Stay up to date with notifications from The Independent

Notifications can be managed in browser preferences.

Supreme Court delays decision in abortion drug case until Friday

A Texas judge sided with anti-abortion activists to remove the government’s approval of a commonly used abortion drug. The Supreme Court has blocked that decision, for now

Alex Woodward
New York
Wednesday 19 April 2023 21:13 BST
Related video: Biden official says ‘every option is on the table’ to keep abortion drug available

The US Supreme Court has extended its pause on a lower court ruling that would strip the government’s approval of a widely used abortion drug, which will remain available, at least for now.

An order from the nation’s highest court that put the ruling on hold was set to lapse at midnight on Wednesday. An order issued on Wednesday afternoon extended that hold until midnight on Friday.

Earlier this month, US District Judge Matthew Kacsmaryk in Texas sided with a group of anti-abortion activists seeking to overturn the US Food and Drug Administration’s approval of mifepristone, was was first approved by the agency 23 years ago. The medicine is part of a two-drug protocol for medication abortion, which accounts for more than half of all abortions in the US.

It is unclear how the Supreme Court will rule on the appeal, though a ruling to strike down the FDA’s approval of the drug would drastically impact access to abortion and miscarriage care for millions of Americans across the country, including in states where it is legally protected.

A federal appeals court blocked parts of the judge’s decision but stripped away other government rules that expanded the drug’s approval for use for up to 10 weeks of pregnancy, when most people are still learning they are pregnant.

President Joe Biden’s administration will “continue to fight” for abortion rights regardless of the court’s decision, White House press secretary Karine Jean-Pierre told reporters on Wednesday before the court’s latest announcement.

Following the Supreme Court’s decision to overturn Roe v Wade and revoke a constitutional right to abortion care last summer, anti-abortion activists and right-wing legal campaigns took aim at mifepristone. The same legal group that backed the effort to overturn Roe is leading the charge against the drug.

Stripping away access to the drug could further erode access to abortion care across the country in the wake of the Supreme Court’s decision in last years’s Dobbs v Jackson Women’s Health Organization. Lack of access to the drug would be especially devastating in more than a dozen states that have effectively criminalised care or severely restricted access in the months after Roe was overturned.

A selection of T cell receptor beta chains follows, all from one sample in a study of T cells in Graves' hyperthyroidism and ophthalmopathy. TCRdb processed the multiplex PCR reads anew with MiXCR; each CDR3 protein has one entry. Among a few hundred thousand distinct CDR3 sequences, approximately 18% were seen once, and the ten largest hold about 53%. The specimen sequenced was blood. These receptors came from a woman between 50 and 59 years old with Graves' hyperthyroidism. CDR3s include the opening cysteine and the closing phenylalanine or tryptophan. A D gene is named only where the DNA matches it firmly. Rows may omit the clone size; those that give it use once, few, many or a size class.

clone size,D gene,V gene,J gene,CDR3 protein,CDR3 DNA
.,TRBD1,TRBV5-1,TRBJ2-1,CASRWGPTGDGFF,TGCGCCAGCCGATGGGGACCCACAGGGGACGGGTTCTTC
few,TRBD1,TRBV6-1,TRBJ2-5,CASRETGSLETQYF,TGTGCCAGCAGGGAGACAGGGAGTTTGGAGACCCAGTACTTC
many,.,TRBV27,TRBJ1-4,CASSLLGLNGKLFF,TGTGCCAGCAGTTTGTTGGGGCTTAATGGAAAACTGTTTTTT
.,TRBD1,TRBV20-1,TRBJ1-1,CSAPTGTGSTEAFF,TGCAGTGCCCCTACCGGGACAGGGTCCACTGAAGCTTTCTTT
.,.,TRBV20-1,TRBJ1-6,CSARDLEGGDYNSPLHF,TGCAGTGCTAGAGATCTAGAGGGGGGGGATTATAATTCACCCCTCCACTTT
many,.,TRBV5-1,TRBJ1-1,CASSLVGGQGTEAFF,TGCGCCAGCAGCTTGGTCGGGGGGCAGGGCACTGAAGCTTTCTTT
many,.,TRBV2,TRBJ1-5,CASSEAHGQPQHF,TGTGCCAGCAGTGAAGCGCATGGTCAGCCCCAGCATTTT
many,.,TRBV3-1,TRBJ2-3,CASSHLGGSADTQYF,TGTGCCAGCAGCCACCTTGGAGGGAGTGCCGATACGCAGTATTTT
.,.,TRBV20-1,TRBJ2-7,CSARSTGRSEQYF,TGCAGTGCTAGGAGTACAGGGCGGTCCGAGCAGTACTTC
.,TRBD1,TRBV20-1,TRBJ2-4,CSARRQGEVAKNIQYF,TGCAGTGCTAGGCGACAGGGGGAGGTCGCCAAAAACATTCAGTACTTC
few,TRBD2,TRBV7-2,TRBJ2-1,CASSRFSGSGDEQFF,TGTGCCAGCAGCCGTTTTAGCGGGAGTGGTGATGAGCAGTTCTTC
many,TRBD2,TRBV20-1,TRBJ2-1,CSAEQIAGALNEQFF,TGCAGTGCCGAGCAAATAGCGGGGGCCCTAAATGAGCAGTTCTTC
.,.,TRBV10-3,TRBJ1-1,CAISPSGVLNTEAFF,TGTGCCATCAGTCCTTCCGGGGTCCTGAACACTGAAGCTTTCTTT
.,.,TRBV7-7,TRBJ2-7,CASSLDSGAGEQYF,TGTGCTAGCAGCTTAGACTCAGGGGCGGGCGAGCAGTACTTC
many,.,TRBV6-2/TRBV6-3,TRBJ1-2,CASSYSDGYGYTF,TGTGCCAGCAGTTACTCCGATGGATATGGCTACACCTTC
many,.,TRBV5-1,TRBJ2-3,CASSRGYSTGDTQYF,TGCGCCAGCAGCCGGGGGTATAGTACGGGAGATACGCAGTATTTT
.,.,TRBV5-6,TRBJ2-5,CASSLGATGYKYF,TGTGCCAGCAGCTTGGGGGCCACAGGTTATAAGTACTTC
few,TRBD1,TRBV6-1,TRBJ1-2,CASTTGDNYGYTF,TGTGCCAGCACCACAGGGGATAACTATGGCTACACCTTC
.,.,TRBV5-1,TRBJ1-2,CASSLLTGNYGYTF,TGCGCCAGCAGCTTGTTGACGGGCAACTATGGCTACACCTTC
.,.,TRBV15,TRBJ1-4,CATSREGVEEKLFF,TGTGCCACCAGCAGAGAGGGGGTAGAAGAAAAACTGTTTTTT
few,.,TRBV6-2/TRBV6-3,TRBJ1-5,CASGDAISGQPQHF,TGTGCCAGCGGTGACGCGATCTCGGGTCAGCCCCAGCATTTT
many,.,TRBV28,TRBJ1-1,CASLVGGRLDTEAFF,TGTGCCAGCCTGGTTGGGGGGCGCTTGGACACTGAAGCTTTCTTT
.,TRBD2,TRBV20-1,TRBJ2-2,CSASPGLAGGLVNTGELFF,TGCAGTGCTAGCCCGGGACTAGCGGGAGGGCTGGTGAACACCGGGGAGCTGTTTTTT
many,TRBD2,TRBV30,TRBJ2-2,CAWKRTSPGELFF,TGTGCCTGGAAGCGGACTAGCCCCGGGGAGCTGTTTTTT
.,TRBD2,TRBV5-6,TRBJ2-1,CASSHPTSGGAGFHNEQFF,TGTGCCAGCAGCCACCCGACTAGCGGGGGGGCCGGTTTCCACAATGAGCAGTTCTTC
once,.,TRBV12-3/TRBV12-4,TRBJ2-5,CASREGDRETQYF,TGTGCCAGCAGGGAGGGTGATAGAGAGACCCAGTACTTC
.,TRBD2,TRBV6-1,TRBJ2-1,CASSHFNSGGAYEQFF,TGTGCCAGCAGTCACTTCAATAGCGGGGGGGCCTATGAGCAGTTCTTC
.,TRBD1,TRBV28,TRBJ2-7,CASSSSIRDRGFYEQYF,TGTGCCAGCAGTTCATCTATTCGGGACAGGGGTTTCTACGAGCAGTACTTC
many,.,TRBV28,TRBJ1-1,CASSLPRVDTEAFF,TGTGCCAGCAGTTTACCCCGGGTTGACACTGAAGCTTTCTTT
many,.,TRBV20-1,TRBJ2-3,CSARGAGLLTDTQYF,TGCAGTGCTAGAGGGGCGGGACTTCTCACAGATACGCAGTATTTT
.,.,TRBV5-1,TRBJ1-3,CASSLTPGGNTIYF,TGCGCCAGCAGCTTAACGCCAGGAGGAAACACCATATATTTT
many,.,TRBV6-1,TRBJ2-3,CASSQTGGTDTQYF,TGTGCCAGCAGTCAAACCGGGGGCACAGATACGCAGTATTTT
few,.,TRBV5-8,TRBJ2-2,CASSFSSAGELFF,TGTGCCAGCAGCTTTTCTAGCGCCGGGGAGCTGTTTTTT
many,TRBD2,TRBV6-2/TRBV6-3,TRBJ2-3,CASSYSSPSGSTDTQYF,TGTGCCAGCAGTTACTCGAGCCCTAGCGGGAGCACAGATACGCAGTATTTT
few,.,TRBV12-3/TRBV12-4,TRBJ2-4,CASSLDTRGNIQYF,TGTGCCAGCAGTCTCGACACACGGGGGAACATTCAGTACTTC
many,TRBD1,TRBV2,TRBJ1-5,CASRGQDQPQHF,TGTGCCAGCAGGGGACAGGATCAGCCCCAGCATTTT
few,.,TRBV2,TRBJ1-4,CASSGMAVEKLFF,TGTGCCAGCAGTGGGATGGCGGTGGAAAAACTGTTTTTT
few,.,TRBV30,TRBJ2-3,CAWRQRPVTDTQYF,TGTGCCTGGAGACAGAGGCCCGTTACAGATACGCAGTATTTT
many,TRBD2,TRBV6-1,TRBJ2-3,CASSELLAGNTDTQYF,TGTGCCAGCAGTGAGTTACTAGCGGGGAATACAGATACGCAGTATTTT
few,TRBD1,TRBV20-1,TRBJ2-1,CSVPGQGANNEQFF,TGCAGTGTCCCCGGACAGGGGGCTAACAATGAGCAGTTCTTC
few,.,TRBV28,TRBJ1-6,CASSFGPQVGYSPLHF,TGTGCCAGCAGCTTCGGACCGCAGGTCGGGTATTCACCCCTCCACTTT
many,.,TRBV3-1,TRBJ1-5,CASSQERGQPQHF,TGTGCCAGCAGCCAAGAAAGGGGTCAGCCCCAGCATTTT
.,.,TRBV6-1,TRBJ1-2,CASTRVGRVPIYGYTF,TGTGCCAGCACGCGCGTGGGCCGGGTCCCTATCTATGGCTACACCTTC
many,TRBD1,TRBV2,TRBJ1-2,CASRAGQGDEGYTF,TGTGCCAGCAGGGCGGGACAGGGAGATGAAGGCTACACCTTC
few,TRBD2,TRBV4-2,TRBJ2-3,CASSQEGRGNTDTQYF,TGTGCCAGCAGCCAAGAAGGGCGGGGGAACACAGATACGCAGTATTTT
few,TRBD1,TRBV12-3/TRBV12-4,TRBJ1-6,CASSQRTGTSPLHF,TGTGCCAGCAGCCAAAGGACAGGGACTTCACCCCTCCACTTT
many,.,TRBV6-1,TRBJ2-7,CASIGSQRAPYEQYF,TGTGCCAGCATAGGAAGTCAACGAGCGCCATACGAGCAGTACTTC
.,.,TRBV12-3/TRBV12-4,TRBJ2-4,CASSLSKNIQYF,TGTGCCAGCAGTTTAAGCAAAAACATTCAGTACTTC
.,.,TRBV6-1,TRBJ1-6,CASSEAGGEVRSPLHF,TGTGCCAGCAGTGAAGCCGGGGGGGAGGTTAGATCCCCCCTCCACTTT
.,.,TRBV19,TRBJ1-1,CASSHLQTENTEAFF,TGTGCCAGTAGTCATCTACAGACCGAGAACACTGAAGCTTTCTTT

“The Supreme Court should have issued a stay to stop this attempt to take away access to mifepristone but instead, the court continues to delay any action,” Jenny Ma, senior counsel at the Center for Reproductive Rights, said in a statement shared with The Independent on Wednesday.

“In the meantime, abortion providers and their patients across the country have been living in chaos, unclear if they’ll still be able to prescribe and access this critical medication,” she added. “So much harm has already been unleashed since the district court’s decision, and it’s time to stop further disruption across the nation.”

Abortion rights advocates and legal groups have warned that duelling federal court rulings and murky legal decisions have added layers of confusion for abortion providers already navigating complicated abortion laws that fly against health guidelines.

The lower courts’ decisions were widely condemned by major medical groups for relying on anectodal reporting from anti-abortion groups and apparently ignoring evidence of mifepristone’s safety and efficacy.

Jennifer Dalven, director of the ACLU Reproductive Freedom Project, urged the court to “listen to the FDA, pharmaceutical industry experts, and leading national medical groups, and block the decision.”

“People who need an abortion or miscarriage treatment shouldn’t be left to wonder if they will be able to get the care they need or if the Supreme Court will instead abruptly take that ability away from them,” she added in a statement shared with The Independent. “The decisions from lower courts are so fundamentally flawed that they have been roundly criticized by experts across the ideological spectrum. The court should put an end to this baseless and dangerous case once and for all.”

Join our commenting forum

Join thought-provoking conversations, follow other Independent readers and see their replies


Thank you for registering

Please refresh the page or navigate to another page on the site to be automatically logged inPlease refresh your browser to be logged in